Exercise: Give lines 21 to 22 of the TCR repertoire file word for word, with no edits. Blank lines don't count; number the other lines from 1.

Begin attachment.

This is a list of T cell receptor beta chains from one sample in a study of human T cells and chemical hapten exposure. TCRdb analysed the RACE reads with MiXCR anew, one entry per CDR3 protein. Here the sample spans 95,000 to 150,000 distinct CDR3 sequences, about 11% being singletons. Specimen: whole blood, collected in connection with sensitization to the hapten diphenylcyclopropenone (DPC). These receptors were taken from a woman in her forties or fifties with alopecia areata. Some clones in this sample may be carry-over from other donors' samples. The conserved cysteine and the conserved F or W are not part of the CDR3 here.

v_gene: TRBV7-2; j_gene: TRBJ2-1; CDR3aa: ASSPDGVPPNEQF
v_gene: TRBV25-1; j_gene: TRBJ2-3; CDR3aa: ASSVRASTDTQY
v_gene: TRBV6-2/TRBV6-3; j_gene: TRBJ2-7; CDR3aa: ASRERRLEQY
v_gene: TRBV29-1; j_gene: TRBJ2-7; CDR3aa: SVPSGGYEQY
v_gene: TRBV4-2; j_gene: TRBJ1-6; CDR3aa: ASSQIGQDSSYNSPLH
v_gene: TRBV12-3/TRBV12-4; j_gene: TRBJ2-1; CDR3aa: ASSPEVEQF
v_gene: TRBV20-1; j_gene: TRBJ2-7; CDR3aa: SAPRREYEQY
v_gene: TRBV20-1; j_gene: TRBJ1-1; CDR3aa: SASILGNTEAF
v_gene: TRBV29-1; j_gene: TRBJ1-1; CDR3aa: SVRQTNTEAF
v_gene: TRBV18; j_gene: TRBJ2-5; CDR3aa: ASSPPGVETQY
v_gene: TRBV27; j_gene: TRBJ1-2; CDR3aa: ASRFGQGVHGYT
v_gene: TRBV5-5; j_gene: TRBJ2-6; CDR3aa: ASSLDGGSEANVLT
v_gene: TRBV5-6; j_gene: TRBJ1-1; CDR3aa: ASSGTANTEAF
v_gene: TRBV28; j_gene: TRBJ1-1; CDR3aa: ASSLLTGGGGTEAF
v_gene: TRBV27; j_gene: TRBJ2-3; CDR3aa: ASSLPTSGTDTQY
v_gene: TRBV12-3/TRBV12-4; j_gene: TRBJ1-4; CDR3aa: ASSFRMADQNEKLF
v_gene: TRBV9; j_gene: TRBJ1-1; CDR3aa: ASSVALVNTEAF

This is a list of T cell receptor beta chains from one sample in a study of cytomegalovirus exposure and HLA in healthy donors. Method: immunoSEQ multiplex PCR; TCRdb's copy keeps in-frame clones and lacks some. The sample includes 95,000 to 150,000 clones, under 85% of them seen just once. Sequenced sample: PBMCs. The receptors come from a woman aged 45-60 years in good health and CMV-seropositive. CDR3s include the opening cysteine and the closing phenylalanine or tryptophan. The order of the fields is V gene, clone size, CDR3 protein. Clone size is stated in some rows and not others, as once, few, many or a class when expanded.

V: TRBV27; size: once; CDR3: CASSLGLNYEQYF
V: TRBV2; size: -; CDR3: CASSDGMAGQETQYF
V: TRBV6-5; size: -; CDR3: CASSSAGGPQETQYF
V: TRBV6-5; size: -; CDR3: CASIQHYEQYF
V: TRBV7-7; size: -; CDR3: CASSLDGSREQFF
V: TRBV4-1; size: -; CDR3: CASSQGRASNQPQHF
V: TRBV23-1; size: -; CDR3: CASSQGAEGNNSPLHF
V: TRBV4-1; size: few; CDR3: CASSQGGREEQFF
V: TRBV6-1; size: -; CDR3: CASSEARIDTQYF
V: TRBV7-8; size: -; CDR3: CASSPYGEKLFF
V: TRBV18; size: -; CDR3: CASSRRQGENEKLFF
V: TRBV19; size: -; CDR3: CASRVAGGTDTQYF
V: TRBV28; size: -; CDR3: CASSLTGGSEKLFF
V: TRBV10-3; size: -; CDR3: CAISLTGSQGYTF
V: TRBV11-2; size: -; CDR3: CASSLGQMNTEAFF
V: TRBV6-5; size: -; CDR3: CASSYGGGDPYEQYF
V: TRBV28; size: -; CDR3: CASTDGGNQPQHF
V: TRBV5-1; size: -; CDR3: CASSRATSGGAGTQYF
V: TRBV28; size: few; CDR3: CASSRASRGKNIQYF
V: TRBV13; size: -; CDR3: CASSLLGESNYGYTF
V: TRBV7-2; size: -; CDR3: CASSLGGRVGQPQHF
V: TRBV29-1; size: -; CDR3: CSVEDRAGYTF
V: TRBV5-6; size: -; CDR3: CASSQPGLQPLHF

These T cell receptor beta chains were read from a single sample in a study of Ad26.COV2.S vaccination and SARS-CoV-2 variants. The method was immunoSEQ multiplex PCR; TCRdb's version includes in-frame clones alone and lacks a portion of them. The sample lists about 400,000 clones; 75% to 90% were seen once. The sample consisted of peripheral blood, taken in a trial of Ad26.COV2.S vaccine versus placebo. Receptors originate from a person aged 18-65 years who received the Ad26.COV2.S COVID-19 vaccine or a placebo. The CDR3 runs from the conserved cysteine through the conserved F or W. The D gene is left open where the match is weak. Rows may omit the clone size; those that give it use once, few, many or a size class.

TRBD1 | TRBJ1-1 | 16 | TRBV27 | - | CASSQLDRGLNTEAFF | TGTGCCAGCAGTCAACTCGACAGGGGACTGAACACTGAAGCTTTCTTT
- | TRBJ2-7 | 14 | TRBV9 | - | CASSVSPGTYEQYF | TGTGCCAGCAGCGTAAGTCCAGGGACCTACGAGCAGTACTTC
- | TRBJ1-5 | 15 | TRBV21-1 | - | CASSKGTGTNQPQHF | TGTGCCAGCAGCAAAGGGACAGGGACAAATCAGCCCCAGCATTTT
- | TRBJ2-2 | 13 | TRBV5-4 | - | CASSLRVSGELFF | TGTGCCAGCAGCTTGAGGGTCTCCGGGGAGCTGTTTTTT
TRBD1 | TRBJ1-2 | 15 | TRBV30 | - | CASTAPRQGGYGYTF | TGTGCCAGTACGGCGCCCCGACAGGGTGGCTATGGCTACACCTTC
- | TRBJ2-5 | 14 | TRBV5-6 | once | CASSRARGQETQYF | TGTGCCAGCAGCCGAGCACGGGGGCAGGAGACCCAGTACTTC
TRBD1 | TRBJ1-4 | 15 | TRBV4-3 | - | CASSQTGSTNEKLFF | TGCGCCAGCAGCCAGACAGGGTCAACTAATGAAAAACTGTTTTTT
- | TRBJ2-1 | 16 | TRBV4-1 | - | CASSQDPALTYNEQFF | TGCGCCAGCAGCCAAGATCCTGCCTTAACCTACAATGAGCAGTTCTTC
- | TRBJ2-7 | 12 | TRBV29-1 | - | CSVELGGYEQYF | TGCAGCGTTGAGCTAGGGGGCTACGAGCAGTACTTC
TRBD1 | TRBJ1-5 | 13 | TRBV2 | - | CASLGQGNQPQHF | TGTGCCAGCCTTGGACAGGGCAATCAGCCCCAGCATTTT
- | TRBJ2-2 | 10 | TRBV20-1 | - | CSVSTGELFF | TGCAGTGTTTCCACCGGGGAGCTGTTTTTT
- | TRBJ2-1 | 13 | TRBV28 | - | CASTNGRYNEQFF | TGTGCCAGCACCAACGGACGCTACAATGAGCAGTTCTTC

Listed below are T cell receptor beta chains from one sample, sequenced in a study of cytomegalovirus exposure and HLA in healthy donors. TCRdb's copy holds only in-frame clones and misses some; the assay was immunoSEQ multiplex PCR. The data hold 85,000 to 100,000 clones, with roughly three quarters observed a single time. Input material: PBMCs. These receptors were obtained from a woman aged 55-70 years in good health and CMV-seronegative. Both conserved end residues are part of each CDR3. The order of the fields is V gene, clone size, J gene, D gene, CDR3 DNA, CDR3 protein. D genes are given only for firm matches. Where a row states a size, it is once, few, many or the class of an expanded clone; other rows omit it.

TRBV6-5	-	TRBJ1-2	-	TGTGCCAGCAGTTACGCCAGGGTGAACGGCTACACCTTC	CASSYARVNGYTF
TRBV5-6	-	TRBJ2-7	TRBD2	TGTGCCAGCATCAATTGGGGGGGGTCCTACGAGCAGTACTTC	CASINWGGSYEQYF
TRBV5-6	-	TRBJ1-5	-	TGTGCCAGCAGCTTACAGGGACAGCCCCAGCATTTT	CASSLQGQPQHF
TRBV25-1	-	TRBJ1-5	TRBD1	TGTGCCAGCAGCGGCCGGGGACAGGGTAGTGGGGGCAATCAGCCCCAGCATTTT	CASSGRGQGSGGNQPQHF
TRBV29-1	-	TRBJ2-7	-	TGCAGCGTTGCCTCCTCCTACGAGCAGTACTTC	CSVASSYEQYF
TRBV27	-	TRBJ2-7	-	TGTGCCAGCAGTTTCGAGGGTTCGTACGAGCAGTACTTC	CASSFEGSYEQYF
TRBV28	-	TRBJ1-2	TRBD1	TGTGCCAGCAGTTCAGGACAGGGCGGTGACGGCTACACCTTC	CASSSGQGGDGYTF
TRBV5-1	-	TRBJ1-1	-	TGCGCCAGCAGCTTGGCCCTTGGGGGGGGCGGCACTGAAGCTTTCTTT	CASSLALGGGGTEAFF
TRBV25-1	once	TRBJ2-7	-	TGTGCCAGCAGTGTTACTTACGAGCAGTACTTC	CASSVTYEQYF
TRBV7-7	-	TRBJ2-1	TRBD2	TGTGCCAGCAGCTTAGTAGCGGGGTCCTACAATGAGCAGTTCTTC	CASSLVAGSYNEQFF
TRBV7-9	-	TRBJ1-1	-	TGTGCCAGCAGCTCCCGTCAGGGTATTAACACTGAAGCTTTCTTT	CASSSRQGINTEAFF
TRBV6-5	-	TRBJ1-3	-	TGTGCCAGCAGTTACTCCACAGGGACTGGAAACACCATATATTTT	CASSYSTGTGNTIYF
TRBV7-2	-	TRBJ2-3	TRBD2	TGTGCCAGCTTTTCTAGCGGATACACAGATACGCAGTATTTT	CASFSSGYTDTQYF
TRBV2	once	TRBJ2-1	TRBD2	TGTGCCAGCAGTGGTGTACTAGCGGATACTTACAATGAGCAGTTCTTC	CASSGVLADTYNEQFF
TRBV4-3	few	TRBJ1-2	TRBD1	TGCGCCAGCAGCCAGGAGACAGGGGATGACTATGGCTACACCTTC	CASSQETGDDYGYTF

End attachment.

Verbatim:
V: TRBV2; size: -; CDR3: CASSDGMAGQETQYF
V: TRBV6-5; size: -; CDR3: CASSSAGGPQETQYF